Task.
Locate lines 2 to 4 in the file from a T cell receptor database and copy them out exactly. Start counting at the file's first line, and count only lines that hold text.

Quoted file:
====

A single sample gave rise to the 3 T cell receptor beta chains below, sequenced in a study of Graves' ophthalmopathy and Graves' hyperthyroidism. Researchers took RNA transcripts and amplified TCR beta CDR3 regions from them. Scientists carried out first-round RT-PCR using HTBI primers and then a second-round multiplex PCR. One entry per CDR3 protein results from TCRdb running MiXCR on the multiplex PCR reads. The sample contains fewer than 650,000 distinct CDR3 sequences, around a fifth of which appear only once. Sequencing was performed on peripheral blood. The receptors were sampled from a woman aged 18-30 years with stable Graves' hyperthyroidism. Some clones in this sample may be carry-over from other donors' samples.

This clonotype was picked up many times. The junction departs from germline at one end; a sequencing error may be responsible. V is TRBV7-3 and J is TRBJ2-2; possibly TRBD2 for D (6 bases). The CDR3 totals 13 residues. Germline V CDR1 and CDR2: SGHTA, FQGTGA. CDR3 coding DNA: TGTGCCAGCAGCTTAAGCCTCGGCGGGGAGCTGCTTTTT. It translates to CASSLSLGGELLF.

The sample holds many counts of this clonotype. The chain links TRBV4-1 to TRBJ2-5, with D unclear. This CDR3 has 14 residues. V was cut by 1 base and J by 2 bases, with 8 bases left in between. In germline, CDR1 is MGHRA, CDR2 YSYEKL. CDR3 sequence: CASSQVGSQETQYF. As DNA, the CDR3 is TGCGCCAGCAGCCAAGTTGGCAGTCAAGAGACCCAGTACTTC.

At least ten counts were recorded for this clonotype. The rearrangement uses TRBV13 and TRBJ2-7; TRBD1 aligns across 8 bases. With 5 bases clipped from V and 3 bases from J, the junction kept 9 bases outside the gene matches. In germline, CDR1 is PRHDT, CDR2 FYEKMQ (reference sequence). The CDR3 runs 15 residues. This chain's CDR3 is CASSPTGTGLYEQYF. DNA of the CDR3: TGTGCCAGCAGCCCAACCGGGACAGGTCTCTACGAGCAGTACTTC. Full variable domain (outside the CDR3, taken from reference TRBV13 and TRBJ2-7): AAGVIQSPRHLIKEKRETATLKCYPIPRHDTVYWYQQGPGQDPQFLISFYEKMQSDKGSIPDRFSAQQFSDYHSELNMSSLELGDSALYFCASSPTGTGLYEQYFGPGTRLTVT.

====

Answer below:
This clonotype was picked up many times. The junction departs from germline at one end; a sequencing error may be responsible. V is TRBV7-3 and J is TRBJ2-2; possibly TRBD2 for D (6 bases). The CDR3 totals 13 residues. Germline V CDR1 and CDR2: SGHTA, FQGTGA. CDR3 coding DNA: TGTGCCAGCAGCTTAAGCCTCGGCGGGGAGCTGCTTTTT. It translates to CASSLSLGGELLF.

The sample holds many counts of this clonotype. The chain links TRBV4-1 to TRBJ2-5, with D unclear. This CDR3 has 14 residues. V was cut by 1 base and J by 2 bases, with 8 bases left in between. In germline, CDR1 is MGHRA, CDR2 YSYEKL. CDR3 sequence: CASSQVGSQETQYF. As DNA, the CDR3 is TGCGCCAGCAGCCAAGTTGGCAGTCAAGAGACCCAGTACTTC.

At least ten counts were recorded for this clonotype. The rearrangement uses TRBV13 and TRBJ2-7; TRBD1 aligns across 8 bases. With 5 bases clipped from V and 3 bases from J, the junction kept 9 bases outside the gene matches. In germline, CDR1 is PRHDT, CDR2 FYEKMQ (reference sequence). The CDR3 runs 15 residues. This chain's CDR3 is CASSPTGTGLYEQYF. DNA of the CDR3: TGTGCCAGCAGCCCAACCGGGACAGGTCTCTACGAGCAGTACTTC. Full variable domain (outside the CDR3, taken from reference TRBV13 and TRBJ2-7): AAGVIQSPRHLIKEKRETATLKCYPIPRHDTVYWYQQGPGQDPQFLISFYEKMQSDKGSIPDRFSAQQFSDYHSELNMSSLELGDSALYFCASSPTGTGLYEQYFGPGTRLTVT.